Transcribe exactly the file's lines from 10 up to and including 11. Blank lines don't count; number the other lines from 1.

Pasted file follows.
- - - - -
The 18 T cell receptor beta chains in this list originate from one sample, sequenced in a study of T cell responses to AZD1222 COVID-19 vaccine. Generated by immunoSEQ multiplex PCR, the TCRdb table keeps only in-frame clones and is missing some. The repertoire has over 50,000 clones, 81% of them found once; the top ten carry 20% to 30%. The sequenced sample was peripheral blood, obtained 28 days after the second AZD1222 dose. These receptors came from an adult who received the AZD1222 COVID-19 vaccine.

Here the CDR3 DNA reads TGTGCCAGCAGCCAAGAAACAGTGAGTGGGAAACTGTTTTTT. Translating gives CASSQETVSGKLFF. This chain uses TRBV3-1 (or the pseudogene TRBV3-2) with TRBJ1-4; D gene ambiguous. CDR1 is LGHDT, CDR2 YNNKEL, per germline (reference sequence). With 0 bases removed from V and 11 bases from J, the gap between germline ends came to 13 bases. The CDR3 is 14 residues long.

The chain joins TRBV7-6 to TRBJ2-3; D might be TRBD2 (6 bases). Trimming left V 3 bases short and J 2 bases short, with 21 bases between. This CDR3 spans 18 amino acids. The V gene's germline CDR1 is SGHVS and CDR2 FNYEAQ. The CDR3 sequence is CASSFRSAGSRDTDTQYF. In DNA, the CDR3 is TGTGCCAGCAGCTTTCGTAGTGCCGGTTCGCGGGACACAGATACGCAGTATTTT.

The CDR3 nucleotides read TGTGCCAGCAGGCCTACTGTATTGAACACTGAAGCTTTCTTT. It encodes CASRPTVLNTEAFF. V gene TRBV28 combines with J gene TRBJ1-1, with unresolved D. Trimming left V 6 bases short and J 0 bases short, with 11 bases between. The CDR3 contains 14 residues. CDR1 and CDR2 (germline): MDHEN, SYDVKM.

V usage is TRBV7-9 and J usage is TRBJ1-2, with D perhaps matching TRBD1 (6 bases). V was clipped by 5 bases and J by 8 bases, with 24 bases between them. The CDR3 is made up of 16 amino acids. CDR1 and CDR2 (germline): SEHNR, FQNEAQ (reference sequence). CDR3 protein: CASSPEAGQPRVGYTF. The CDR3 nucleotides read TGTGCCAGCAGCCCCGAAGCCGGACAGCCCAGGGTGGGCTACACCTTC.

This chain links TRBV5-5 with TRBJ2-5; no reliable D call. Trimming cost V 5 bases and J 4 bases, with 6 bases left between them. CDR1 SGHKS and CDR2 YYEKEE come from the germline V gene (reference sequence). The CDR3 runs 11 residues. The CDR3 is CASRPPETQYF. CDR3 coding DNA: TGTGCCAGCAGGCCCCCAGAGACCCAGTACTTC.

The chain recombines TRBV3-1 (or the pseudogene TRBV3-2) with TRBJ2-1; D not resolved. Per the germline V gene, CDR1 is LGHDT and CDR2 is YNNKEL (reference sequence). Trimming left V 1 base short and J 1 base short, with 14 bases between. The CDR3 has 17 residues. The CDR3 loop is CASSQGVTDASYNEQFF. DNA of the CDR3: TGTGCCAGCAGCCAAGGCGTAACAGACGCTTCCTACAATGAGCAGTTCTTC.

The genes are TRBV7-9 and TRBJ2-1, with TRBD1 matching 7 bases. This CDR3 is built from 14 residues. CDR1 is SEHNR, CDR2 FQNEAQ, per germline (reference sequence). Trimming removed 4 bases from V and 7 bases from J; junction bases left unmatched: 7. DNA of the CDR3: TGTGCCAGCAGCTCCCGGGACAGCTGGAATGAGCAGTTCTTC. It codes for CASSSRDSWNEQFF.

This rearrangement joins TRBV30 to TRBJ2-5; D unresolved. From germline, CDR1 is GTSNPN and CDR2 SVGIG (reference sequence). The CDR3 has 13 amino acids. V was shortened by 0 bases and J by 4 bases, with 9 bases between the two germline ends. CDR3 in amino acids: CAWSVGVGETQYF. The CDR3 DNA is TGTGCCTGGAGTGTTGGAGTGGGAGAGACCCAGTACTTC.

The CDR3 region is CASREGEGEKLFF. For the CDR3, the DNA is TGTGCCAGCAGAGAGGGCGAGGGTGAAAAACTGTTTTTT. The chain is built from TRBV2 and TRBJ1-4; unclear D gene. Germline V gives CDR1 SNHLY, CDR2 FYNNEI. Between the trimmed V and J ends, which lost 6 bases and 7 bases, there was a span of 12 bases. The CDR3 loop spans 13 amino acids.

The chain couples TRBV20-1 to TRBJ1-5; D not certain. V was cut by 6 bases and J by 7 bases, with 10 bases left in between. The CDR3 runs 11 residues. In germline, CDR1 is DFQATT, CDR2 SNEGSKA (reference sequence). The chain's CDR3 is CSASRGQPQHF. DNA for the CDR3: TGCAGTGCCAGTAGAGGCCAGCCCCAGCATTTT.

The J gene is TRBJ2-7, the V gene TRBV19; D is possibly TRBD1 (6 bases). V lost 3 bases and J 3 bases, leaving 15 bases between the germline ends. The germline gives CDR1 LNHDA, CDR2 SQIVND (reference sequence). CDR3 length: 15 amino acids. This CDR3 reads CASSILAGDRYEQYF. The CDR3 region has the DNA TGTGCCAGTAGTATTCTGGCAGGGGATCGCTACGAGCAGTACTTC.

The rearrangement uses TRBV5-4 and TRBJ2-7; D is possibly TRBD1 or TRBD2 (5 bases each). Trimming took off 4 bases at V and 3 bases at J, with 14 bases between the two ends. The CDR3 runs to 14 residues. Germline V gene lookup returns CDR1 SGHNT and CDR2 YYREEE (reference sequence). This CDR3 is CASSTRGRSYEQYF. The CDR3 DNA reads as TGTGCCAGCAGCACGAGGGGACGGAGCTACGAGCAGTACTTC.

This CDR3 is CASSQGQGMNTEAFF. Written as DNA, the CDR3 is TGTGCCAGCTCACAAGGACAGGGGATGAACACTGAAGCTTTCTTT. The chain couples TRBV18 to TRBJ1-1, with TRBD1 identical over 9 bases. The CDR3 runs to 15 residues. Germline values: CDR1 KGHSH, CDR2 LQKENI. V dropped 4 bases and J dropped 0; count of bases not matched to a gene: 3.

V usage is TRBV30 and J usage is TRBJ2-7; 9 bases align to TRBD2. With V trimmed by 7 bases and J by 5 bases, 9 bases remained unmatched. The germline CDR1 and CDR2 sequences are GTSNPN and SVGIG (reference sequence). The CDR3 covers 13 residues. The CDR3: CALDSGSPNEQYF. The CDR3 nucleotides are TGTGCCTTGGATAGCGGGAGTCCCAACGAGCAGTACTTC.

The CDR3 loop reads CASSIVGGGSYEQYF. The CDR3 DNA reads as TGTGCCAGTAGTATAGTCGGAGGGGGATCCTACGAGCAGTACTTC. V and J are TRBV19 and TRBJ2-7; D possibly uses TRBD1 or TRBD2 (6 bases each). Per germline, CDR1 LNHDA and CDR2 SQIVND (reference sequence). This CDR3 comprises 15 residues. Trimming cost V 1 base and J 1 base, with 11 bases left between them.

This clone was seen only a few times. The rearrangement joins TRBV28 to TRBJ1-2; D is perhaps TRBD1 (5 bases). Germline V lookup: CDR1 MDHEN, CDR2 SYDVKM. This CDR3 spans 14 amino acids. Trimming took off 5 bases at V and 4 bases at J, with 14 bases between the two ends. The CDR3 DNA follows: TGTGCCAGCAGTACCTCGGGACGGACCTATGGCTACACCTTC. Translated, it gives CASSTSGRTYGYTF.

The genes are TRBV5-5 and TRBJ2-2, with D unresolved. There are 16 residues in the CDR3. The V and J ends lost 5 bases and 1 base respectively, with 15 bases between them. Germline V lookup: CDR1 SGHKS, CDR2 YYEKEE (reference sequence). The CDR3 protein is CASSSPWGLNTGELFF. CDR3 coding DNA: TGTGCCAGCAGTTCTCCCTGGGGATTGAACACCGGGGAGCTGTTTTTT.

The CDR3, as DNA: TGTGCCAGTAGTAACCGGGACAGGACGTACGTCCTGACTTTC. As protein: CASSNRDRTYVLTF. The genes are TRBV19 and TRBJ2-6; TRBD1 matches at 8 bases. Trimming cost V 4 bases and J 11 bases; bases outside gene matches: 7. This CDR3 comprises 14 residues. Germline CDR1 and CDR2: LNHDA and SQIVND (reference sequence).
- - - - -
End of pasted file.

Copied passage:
The CDR3 region is CASREGEGEKLFF. For the CDR3, the DNA is TGTGCCAGCAGAGAGGGCGAGGGTGAAAAACTGTTTTTT. The chain is built from TRBV2 and TRBJ1-4; unclear D gene. Germline V gives CDR1 SNHLY, CDR2 FYNNEI. Between the trimmed V and J ends, which lost 6 bases and 7 bases, there was a span of 12 bases. The CDR3 loop spans 13 amino acids.

The chain couples TRBV20-1 to TRBJ1-5; D not certain. V was cut by 6 bases and J by 7 bases, with 10 bases left in between. The CDR3 runs 11 residues. In germline, CDR1 is DFQATT, CDR2 SNEGSKA (reference sequence). The chain's CDR3 is CSASRGQPQHF. DNA for the CDR3: TGCAGTGCCAGTAGAGGCCAGCCCCAGCATTTT.